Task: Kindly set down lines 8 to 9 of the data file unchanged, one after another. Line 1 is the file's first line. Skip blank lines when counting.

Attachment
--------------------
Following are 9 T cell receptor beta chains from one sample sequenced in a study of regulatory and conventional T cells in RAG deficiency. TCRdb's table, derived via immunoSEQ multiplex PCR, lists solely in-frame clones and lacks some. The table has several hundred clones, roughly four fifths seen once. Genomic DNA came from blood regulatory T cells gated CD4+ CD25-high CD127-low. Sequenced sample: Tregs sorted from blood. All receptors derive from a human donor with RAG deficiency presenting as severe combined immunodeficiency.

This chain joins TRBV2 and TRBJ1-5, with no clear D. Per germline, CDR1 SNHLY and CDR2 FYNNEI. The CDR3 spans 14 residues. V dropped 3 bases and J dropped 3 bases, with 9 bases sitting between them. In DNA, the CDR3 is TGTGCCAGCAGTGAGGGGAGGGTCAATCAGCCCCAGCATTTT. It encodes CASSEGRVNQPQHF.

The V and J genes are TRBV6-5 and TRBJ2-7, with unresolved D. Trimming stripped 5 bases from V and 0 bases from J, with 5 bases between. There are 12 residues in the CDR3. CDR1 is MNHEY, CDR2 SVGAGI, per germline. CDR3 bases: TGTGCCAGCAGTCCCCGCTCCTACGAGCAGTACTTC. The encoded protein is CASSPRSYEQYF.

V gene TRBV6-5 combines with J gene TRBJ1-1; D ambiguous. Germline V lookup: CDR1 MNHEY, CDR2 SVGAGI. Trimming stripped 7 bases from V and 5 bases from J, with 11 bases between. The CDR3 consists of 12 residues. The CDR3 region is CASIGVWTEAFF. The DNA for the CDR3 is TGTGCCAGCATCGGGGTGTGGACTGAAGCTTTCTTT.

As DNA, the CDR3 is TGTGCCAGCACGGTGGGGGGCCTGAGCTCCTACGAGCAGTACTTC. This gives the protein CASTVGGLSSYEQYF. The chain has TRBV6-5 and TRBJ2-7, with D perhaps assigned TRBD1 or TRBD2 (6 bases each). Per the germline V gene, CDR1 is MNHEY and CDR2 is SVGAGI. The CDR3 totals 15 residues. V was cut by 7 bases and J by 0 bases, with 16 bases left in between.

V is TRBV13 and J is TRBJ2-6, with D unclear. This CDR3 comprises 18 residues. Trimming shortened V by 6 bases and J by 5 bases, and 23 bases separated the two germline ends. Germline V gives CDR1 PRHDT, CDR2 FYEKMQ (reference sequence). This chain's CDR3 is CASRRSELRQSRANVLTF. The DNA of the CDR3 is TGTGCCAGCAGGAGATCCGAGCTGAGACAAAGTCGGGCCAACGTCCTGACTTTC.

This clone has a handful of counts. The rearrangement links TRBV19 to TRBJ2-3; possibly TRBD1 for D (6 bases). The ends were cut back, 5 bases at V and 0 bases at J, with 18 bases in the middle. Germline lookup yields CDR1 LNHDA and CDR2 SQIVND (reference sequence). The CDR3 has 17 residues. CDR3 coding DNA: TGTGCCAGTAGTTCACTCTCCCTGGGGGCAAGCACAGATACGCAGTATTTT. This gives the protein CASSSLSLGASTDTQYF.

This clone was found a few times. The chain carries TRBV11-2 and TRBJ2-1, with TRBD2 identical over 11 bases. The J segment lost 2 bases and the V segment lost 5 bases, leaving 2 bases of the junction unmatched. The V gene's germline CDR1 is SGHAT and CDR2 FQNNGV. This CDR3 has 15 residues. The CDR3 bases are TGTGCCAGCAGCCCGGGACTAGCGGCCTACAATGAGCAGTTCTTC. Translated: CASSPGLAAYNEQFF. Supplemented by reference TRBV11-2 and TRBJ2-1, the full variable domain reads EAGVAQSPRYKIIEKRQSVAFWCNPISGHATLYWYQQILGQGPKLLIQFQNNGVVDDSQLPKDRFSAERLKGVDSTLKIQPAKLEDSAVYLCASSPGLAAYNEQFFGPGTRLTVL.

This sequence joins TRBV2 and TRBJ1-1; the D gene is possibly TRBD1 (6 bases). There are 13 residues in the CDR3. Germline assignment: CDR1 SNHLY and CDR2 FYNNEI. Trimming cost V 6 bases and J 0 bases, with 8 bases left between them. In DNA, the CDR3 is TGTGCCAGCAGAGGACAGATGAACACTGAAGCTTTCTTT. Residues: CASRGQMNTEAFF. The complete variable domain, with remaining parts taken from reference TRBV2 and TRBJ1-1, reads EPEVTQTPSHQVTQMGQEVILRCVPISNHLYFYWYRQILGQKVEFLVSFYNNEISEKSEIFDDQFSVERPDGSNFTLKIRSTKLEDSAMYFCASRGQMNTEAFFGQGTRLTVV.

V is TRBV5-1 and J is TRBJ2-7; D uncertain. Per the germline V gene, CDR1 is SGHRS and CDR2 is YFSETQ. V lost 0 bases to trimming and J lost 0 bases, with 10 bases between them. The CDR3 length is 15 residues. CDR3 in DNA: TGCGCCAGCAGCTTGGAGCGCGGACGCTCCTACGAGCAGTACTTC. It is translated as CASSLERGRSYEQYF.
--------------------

This clone was found a few times. The chain carries TRBV11-2 and TRBJ2-1, with TRBD2 identical over 11 bases. The J segment lost 2 bases and the V segment lost 5 bases, leaving 2 bases of the junction unmatched. The V gene's germline CDR1 is SGHAT and CDR2 FQNNGV. This CDR3 has 15 residues. The CDR3 bases are TGTGCCAGCAGCCCGGGACTAGCGGCCTACAATGAGCAGTTCTTC. Translated: CASSPGLAAYNEQFF. Supplemented by reference TRBV11-2 and TRBJ2-1, the full variable domain reads EAGVAQSPRYKIIEKRQSVAFWCNPISGHATLYWYQQILGQGPKLLIQFQNNGVVDDSQLPKDRFSAERLKGVDSTLKIQPAKLEDSAVYLCASSPGLAAYNEQFFGPGTRLTVL.

This sequence joins TRBV2 and TRBJ1-1; the D gene is possibly TRBD1 (6 bases). There are 13 residues in the CDR3. Germline assignment: CDR1 SNHLY and CDR2 FYNNEI. Trimming cost V 6 bases and J 0 bases, with 8 bases left between them. In DNA, the CDR3 is TGTGCCAGCAGAGGACAGATGAACACTGAAGCTTTCTTT. Residues: CASRGQMNTEAFF. The complete variable domain, with remaining parts taken from reference TRBV2 and TRBJ1-1, reads EPEVTQTPSHQVTQMGQEVILRCVPISNHLYFYWYRQILGQKVEFLVSFYNNEISEKSEIFDDQFSVERPDGSNFTLKIRSTKLEDSAMYFCASRGQMNTEAFFGQGTRLTVV.